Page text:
Some organizations manage their multilingual online content centrally, while others rely on their in-country offices to provide and publish their country-specific content directly. While the locale-specific angle and relevancy are important, this multiplies the efforts and the mobile-friendliness is one such area. Check if your localized sites use a shared web template and the same approach, or if individual languages use their own.
3) Speed matters in the mobile space
While mobile connection speeds skyrocket worldwide, speed still matters and your site needs to be designed so that it loads quickly. Having to wait for a page to load on mobile devices is frustrating for users and many choose to go elsewhere rather than wait.
Google has made available PageSpeed Insights, a tool that analyzes the content of web pages and shows suggestions to make them load faster, comparing their performance on mobile devices and desktop devices.
In fact, the recent update of this tool focuses on mobile experience, with the recommendation that a page should render in under a second on a mobile network.
Importantly, PageSpeed Insights only considers the network-independent aspects of page performance, so it disregards factors such as the network speed, the country where a given site is hosted as well as the location of visitors.
4) Some languages may pose challenges
Companies may essentially choose from three different approaches to optimizing their websites for mobile:
- Responsive Web Design (RWD)
- Dynamic Serving
- Separate URLs to a mobile-specific site
Of the three, the responsive design is the preferred and recommended option. But while it’s a path well-trodden, some languages, especially a number of double-byte and bidirectional languages, may pose some challenges and may need some extra attention and careful planning to ensure seamless rendering on mobile devices.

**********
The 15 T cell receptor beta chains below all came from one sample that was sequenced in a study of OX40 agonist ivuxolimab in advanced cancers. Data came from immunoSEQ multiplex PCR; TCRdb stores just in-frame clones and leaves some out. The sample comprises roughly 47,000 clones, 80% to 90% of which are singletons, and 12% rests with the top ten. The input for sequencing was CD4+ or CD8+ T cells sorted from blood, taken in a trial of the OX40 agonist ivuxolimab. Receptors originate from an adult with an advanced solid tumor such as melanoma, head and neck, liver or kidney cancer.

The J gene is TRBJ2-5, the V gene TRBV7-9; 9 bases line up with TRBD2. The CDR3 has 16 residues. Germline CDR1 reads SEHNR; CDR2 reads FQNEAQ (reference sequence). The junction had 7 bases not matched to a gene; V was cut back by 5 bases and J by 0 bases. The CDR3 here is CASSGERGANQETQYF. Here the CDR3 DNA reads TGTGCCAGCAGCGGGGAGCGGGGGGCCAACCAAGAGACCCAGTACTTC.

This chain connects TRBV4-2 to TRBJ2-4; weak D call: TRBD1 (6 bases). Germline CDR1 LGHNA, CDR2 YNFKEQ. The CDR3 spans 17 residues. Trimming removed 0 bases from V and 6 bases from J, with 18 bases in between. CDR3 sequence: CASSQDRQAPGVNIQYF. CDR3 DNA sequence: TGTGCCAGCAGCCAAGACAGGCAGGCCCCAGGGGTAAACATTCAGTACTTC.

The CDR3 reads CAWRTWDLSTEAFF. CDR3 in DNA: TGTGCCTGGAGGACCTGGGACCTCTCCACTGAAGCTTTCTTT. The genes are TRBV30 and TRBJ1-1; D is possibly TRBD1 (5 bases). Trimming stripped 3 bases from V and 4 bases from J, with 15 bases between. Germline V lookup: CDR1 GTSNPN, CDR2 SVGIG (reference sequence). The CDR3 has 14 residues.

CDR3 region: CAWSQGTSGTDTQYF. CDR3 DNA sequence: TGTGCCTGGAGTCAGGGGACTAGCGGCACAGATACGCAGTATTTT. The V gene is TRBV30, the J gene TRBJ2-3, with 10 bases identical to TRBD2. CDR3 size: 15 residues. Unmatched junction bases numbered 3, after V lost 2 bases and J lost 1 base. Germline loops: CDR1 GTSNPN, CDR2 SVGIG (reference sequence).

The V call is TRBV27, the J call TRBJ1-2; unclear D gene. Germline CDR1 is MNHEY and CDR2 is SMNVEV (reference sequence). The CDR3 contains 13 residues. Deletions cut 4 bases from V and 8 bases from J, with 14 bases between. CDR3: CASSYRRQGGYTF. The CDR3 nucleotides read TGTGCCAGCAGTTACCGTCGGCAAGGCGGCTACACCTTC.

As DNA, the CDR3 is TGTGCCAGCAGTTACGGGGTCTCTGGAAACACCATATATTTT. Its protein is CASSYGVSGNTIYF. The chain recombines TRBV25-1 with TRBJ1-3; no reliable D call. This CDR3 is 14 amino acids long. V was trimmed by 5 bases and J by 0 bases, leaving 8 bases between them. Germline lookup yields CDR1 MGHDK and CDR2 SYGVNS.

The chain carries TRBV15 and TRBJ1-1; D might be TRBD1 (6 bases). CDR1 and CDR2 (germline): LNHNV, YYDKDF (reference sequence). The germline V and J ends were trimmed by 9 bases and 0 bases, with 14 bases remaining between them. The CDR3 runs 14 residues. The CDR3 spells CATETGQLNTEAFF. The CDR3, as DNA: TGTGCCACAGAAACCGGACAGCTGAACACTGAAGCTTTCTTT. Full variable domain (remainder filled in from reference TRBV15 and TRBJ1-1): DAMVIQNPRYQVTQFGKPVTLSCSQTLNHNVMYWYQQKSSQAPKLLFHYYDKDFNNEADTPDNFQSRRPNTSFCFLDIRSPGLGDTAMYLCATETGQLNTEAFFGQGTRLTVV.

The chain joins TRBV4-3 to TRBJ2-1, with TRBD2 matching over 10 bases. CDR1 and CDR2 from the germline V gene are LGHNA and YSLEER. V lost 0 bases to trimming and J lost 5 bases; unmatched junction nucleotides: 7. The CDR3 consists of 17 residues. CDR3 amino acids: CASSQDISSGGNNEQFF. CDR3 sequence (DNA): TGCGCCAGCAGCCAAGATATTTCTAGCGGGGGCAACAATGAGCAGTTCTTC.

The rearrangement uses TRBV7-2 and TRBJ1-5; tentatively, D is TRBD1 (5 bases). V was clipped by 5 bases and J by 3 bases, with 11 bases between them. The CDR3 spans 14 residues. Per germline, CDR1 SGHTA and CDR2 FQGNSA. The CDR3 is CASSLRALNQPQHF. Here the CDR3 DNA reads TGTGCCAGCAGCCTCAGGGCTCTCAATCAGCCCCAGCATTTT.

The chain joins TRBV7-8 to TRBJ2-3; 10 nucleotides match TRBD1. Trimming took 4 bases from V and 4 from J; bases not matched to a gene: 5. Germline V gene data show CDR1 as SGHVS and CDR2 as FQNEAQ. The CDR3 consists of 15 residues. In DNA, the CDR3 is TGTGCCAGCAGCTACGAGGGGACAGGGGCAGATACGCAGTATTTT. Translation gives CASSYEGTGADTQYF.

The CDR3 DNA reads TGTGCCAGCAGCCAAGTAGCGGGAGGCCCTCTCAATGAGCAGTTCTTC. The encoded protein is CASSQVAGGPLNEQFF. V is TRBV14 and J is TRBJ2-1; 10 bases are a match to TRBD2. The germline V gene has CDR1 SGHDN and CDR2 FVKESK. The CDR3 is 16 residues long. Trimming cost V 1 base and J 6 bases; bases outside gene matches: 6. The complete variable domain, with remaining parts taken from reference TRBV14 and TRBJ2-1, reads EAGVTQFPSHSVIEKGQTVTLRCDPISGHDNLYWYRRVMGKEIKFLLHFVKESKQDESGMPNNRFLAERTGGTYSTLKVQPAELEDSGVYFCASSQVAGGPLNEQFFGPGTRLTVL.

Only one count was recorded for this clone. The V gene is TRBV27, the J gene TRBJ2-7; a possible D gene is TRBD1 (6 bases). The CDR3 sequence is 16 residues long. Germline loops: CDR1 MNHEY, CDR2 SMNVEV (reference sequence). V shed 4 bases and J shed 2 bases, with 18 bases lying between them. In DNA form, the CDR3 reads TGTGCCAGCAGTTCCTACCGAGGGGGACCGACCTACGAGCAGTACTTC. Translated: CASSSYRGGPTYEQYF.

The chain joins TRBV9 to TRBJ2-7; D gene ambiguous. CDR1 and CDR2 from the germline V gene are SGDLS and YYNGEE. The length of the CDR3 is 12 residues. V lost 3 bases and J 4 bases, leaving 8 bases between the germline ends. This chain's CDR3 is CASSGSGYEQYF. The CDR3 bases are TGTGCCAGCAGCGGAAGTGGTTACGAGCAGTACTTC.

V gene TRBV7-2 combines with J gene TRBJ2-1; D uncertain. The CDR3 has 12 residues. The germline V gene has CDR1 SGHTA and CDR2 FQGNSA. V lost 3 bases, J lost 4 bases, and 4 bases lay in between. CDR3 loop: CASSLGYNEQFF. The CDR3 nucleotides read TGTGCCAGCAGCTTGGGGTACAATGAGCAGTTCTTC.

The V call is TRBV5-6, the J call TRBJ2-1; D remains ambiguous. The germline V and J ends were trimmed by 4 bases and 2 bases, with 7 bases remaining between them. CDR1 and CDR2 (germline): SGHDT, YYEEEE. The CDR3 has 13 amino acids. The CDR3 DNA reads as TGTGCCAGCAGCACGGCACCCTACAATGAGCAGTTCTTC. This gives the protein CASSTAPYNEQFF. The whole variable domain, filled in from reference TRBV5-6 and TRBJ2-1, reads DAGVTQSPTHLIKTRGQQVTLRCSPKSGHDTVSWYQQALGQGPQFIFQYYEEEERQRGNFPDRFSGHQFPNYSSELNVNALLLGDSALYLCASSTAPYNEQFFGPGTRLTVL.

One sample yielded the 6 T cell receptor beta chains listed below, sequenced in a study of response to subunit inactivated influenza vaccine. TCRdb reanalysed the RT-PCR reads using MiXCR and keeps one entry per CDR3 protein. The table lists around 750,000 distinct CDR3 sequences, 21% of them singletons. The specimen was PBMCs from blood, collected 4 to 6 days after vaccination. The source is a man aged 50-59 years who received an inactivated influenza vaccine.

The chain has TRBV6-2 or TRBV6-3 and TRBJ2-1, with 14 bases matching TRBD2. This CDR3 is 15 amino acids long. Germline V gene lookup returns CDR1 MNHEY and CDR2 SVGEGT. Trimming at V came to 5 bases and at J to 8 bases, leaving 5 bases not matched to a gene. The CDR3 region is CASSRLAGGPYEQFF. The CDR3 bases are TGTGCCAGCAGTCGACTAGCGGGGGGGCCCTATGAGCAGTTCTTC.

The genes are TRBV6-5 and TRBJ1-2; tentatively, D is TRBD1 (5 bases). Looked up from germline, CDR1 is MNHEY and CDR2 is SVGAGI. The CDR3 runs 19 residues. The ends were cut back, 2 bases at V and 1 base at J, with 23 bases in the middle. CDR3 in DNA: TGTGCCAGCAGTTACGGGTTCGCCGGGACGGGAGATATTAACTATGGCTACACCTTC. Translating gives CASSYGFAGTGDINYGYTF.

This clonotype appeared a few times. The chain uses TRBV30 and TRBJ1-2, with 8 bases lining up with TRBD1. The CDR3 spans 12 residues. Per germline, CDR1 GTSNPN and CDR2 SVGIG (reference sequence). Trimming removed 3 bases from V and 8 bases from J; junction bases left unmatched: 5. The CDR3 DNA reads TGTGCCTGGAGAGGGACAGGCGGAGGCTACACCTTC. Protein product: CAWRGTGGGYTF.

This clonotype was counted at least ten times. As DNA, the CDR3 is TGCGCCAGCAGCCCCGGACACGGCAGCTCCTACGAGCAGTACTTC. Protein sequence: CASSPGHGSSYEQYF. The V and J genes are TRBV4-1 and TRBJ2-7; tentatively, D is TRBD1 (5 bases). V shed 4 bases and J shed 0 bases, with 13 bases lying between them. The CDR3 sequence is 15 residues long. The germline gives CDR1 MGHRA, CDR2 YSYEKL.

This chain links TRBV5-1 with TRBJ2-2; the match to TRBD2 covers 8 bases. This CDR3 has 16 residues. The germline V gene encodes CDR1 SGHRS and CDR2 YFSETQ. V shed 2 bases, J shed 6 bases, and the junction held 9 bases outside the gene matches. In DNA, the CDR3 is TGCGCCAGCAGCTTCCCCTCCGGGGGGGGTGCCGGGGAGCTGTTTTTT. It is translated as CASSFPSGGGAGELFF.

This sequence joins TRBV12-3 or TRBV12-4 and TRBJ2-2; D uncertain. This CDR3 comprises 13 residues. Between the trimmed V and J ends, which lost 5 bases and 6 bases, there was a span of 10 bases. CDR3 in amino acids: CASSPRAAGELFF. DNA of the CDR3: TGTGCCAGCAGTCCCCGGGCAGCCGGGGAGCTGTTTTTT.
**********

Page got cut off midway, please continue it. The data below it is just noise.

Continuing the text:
In China, for instance, there really aren’t many native responsive sites, and the preferred way is using separate websites for different devices. This is, partly, due to the fact that a growing number of Chinese companies build their web presence on the mobile experience first and desktop is not really a priority.
5) This is a Google thing, but…
While this recent algorithm change concerns Google, the trend towards mobile search is universal and all major search engines make provisions for mobile users.
China is again a good example. Mobile use there has outpaced desktop use, and the same is true across most of Asia. As a result, mobile-friendly sites are mandatory for success in China.
In fact, Baidu, the dominant search engine in China, with some 80% of the mobile search market, has taken a similar path to Google’s. Baidu’s mobile algorithm penalizes sites that offer poor experience on mobile devices. Titled “Baidu Ice Bucket,” this update introduced in 2014 focused on the frequent features of Chinese sites such as full-screen popup ads, which stretch over the main content, or login walls before displaying content — both of which provide a terrible mobile experience.
Bing is another example — along with the recent complete redesign of its mobile home page, Bing has also started to label mobile-friendly pages in its search results pages.
Even though the Google algorithm change had been advertised for some time, some companies were caught off guard, or were too slow to react, and as a result their ranking may suffer. The good news is that even if you see a direct impact now, this is not permanent, and optimizing your website for mobile experience will again help improve your ranking.